With Norman and Eshel reconnected, Norman sees himself as Eshel’s confidante and right-hand man with the self-appointed right to use Eshel’s name as an entre with other individuals. But Norman’s daily calls to Eshel, sometimes in multiple, are eventually blocked by Eshel’s aides leaving Norman again out in the cold and in over his head, particularly when he continues his practice of talking to anyone and everyone about everything with one of those individuals being an embassy official investigating corruption involving Eshel, bribes, and an “unnamed man.” That man is Norman. And all those favors that Norman has been making, including gifting a $1200 pair of shoes, are considered bribes.
As Norman, Richard Gere mesmerizes. With a character who is always wandering the streets or hanging out in the basement of the local synagogue, Gere’s embodiment of Norman provides a sense of his being out of place or just this side of being homeless. Physically, Gere gives Norman a hunched stoop like that of a beggar when plodding through the wintery streets of New York, but with Gere casting his charismatic net, the result is one of humility and sincerity. Norman’s wardrobe consists of a ratty looking and worn camelhair topcoat, scarf and cap. On removing the cap, hair is unkempt giving the look of “Laugh-In’s” of Henry Gibson. The shoes are well worn, but polished. But then there’s the physical expressiveness, the lowered eyes, the earnestness in his voice over the phone, the rapid-fire excitement as Norman spins tale after tale trying to wheel and deal. There is a sense of a need to survive and a need to belong which comes through thanks to Gere’s nuance. And there is always just a little wink and a nod in Gere’s step or voice that lets the audience in on Norman’s plans. Cedar himself admits that as a result of the months of discussions he had with Gere to shape NORMAN, he was forced to “re-write a scene[s] and sometimes just find an explanation that I otherwise wouldn’t have thought I needed to explain why a certain action was happening.”
Supporting players start with one of Israel’s leading actors, Lior Ashkenazi. A standout in Cedar’s “Footnote”, the role of Micha Eshel was written expressly for Ashkenazi. As described by Cedar, “Lior is as close as Israel has to a classic leading man. He’s an average Israeli, but a little bit better, or a little bit more charismatic or maybe a lot more charismatic. He’s a muse for me.” Like Gere, Ashkenazi is riveting as we see a marked change in Eshel’s presence and persona once he achieves the status of Prime Minister. He stands a bit taller, walks with a stronger stride. Arms are behind his back and with hands loosely clasped below his waist. Appearance makes the man.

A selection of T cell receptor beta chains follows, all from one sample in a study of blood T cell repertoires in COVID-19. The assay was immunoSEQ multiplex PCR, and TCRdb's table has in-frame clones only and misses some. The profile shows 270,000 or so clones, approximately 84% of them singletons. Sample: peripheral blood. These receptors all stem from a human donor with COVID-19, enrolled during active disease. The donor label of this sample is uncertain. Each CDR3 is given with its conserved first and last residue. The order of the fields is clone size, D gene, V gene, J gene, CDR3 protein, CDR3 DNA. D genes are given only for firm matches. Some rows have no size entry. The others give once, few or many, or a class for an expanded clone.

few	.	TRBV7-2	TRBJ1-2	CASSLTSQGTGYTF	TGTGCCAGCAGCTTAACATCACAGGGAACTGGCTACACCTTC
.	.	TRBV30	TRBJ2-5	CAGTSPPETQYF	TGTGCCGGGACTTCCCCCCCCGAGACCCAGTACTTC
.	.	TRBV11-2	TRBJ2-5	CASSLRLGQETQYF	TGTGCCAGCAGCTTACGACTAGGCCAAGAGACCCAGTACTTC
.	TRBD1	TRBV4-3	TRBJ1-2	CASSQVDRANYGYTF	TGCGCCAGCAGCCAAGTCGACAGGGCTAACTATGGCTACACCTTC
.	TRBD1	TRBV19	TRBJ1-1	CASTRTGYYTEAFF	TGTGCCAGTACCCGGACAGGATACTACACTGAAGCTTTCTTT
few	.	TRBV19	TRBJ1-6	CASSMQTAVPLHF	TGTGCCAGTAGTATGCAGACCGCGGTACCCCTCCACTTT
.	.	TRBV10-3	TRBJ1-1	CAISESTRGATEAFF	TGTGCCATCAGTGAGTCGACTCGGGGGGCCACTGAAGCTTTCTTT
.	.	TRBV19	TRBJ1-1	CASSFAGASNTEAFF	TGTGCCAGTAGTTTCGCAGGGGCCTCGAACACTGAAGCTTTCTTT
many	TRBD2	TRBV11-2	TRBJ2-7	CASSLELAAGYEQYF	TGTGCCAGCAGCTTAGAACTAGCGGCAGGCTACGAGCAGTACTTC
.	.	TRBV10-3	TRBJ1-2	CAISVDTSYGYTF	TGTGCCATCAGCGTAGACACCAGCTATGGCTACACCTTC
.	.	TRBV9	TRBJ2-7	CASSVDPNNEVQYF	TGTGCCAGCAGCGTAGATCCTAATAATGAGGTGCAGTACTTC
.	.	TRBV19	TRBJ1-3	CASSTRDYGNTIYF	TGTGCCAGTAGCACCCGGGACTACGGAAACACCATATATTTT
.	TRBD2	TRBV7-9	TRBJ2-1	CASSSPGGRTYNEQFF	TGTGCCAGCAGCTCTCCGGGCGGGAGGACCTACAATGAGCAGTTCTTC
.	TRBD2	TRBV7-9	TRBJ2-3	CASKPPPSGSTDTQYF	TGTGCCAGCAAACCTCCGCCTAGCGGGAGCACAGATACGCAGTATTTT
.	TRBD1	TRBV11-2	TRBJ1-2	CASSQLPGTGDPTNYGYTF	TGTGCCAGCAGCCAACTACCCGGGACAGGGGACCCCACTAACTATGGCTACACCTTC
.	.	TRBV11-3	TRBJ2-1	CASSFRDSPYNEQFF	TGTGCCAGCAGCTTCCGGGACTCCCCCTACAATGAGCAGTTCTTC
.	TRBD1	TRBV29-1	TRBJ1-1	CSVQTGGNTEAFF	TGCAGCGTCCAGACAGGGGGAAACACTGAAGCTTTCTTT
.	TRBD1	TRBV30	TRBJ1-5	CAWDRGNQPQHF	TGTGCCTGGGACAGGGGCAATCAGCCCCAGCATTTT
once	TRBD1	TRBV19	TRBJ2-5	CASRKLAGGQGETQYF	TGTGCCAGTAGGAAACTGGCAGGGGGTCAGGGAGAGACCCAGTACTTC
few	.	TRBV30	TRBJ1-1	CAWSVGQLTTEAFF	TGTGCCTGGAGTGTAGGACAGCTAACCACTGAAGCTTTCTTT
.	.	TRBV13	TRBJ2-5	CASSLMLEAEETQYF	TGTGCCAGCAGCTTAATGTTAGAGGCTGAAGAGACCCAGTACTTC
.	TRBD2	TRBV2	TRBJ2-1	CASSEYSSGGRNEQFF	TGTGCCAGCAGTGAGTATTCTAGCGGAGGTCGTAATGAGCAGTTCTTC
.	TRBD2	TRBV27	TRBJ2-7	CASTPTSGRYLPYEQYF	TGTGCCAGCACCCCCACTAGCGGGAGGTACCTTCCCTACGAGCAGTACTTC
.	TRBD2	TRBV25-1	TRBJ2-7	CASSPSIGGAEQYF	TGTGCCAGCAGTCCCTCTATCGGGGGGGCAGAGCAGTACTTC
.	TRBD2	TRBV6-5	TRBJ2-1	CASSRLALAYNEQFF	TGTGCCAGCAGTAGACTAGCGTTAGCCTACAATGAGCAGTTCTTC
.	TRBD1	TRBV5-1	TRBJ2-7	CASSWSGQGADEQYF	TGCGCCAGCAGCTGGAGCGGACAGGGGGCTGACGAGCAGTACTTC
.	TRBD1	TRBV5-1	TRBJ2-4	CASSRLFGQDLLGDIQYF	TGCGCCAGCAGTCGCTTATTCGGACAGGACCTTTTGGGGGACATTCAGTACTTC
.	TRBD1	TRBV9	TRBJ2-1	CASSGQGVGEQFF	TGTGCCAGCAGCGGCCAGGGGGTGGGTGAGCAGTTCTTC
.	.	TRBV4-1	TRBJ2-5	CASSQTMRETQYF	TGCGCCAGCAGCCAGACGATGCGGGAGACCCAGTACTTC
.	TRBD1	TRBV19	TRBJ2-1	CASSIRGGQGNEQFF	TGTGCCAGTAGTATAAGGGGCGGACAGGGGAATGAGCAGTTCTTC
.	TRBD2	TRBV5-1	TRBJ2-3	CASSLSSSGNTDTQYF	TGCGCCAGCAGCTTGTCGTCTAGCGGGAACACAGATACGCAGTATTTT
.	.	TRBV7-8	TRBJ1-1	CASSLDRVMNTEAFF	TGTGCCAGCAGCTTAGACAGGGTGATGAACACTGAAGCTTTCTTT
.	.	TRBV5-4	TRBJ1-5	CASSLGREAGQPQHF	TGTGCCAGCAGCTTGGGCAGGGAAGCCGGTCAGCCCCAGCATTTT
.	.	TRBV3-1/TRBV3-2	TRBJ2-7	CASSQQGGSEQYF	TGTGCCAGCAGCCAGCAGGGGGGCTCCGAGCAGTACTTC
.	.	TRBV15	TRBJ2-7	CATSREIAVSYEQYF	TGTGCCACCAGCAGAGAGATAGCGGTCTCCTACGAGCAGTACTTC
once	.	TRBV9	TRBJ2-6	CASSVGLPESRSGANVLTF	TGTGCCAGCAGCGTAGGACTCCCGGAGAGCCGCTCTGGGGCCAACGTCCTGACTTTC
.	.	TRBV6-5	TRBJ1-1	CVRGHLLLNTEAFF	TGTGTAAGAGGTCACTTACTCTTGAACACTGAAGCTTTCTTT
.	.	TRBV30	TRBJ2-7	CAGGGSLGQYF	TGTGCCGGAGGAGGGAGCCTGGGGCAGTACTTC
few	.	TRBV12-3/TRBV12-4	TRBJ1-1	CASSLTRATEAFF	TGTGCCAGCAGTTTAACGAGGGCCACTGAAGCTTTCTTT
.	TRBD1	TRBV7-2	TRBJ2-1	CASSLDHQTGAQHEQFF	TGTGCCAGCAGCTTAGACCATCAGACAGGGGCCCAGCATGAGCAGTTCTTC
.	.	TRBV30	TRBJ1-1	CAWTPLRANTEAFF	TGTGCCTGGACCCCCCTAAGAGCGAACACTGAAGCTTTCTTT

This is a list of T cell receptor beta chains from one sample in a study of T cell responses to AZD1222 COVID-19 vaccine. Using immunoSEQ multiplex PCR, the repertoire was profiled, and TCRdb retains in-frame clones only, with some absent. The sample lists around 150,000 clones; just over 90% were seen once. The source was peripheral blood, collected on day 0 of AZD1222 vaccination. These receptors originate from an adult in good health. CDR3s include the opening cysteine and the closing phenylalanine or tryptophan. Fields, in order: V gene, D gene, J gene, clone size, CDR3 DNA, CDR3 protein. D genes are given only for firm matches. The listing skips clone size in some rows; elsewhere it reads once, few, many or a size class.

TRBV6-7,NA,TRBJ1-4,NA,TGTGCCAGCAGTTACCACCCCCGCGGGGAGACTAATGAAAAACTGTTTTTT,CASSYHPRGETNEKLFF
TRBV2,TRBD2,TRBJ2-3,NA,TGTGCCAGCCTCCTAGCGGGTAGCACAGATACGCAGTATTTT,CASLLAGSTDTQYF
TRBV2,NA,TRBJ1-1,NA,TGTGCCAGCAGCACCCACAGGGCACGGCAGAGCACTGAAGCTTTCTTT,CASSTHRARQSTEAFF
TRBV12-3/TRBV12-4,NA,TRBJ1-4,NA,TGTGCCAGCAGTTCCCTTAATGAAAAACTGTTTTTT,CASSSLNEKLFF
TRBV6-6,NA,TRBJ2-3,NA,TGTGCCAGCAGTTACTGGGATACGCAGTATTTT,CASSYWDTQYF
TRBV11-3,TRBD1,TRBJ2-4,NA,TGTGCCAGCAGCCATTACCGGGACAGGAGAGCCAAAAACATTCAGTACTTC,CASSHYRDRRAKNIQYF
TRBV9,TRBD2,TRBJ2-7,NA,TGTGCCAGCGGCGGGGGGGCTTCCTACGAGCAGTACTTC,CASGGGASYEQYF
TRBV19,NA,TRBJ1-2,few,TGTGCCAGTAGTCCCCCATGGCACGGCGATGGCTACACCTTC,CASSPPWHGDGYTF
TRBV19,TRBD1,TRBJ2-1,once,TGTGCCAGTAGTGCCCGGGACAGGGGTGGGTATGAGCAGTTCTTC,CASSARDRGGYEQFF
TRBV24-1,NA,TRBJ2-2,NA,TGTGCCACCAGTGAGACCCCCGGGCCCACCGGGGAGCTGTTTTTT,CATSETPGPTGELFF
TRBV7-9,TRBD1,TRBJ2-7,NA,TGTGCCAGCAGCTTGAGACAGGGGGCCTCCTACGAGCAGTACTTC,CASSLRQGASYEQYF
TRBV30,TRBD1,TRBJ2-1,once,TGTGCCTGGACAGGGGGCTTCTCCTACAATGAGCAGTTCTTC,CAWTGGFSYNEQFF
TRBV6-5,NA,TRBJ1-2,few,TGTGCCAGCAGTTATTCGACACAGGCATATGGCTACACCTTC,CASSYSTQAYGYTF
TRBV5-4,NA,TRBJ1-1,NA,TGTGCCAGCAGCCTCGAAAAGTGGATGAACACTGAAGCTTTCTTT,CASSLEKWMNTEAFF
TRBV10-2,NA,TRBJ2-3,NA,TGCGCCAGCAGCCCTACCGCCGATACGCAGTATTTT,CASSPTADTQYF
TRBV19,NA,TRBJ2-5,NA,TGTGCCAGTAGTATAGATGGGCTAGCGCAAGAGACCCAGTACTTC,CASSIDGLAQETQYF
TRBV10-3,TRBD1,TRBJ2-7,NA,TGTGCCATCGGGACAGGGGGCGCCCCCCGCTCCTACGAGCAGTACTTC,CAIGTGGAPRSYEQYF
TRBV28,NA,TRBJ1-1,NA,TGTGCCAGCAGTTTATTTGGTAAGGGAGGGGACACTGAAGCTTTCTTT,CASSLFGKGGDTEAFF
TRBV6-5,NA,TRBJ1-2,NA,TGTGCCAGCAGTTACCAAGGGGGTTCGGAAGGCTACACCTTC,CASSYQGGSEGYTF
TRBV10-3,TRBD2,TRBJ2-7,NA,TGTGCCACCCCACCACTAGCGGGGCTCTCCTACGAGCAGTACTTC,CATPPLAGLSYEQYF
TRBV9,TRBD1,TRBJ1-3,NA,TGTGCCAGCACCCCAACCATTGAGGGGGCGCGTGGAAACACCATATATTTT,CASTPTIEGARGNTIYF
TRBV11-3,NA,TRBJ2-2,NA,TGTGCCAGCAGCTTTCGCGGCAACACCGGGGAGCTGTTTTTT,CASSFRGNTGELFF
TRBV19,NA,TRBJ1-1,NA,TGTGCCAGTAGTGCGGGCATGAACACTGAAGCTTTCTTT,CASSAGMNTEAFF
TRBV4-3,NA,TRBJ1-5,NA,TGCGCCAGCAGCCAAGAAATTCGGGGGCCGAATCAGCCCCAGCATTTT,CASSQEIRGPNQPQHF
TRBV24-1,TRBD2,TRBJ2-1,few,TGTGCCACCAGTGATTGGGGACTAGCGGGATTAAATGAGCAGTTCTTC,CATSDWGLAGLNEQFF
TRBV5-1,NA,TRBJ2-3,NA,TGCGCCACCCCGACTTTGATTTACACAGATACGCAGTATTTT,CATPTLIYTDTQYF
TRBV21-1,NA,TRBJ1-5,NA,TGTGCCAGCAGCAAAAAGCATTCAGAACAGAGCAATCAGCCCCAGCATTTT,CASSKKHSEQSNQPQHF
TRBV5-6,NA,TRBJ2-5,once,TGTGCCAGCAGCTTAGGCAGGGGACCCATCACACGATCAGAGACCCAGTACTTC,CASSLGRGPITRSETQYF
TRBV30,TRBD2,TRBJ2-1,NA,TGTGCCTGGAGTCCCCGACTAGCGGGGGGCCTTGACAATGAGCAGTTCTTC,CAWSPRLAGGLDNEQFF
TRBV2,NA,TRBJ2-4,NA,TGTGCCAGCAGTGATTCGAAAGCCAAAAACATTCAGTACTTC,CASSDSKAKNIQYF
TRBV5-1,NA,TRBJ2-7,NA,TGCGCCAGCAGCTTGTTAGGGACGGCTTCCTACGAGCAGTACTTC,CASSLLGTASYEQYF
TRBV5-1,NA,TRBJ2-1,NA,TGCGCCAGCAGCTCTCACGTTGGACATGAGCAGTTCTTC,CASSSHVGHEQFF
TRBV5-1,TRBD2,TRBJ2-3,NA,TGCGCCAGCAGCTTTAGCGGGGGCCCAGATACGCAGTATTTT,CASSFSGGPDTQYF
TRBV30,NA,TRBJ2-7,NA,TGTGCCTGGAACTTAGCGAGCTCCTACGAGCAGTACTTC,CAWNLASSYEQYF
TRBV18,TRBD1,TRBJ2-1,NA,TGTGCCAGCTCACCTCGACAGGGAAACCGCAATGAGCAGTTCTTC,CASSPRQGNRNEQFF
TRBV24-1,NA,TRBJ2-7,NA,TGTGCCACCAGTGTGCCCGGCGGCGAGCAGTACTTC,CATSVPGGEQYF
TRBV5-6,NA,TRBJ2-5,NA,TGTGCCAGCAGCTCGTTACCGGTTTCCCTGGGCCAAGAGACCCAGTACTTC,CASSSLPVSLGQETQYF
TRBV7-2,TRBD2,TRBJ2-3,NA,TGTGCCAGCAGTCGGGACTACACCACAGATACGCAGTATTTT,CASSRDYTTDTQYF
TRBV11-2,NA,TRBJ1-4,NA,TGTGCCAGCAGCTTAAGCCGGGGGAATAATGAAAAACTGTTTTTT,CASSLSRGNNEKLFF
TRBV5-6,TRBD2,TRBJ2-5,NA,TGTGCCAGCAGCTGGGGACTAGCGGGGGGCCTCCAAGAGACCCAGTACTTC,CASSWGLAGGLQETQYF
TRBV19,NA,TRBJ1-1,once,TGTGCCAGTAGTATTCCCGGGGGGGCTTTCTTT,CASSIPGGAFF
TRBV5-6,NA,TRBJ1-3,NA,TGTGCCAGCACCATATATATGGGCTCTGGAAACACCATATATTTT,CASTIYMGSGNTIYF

Joining Gere and Ashkenazi are Michael Sheen as Norman’s ambitious nephew Philip Cohen; Dan Stevens as Bill Kavish, a hard-nosed assistant to Harris Yulin’s uber-rich Jo Wilf; Steve Buscemi with an indelible portrayal of Rabbi Blumenthal; and Charlotte Gainsbourg as the unassuming embassy official, Alex, investigating Eshel’s bribery scandal. Also be on the lookout for a fun cameo by one of the film’s producers, Miranda Bailey, who certainly makes her mark as an assistant who removes Norman from a dinner party. And Hank Azaria turns up in the third act as a lower level “fixer” who crosses paths with Norman, beautifully serving as a reminder from whence Norman came before his serendipitous involvement with Eshel.
Production values are glorious. Polished, sharp and crisp, it all starts with Yaron Scharf’s cinematography. Parallel visual scenes harken back to the days of the Ross Hunter split-screens, but are here melded as if one. Designed to give the constant illusion of Norman invading someone else’s space, this creates a more interesting visual conduit for Norman’s continual use of his cell phone. Overhead shots and wide angles serve as a metaphor for Norman’s aloneness even when amidst hundreds of people. Beautifully executed, Scharf’s work showcases that of production designers Kalina Ivanov and Arad Sawat. Particularly beautiful is a white stone fountain in a scene which has Eshel and Norman crisscrossing between each other through the fountain and a dark-wooded walk-in closet.
Brian Kates delivers well-paced editing, particularly in the scene as we wonder if Eshel remembers Norman and his $1200 gift.
Completing the world of NORMAN is Jun Miyake’s score. Steeped in sounds of traditional Jewish folkloric music, there is a bit of whimsy that mirrors Norman’s antics. Akin to Weill’s “Threepenny Opera”, Miyake creates a pathos but with a wink and a nod that lets us know the score doesn’t take itself too seriously.
NORMAN could very well prove to be golden for Richard Gere. It will certainly be golden for anyone who sees NORMAN.
Written and Directed by Joseph Cedar
Cast: Richard Gere, Michael Sheen, Lior Ashkenazi, Steve Buscemi, Hank Azaria, Dan Stevens, Charlotte Gainsbourg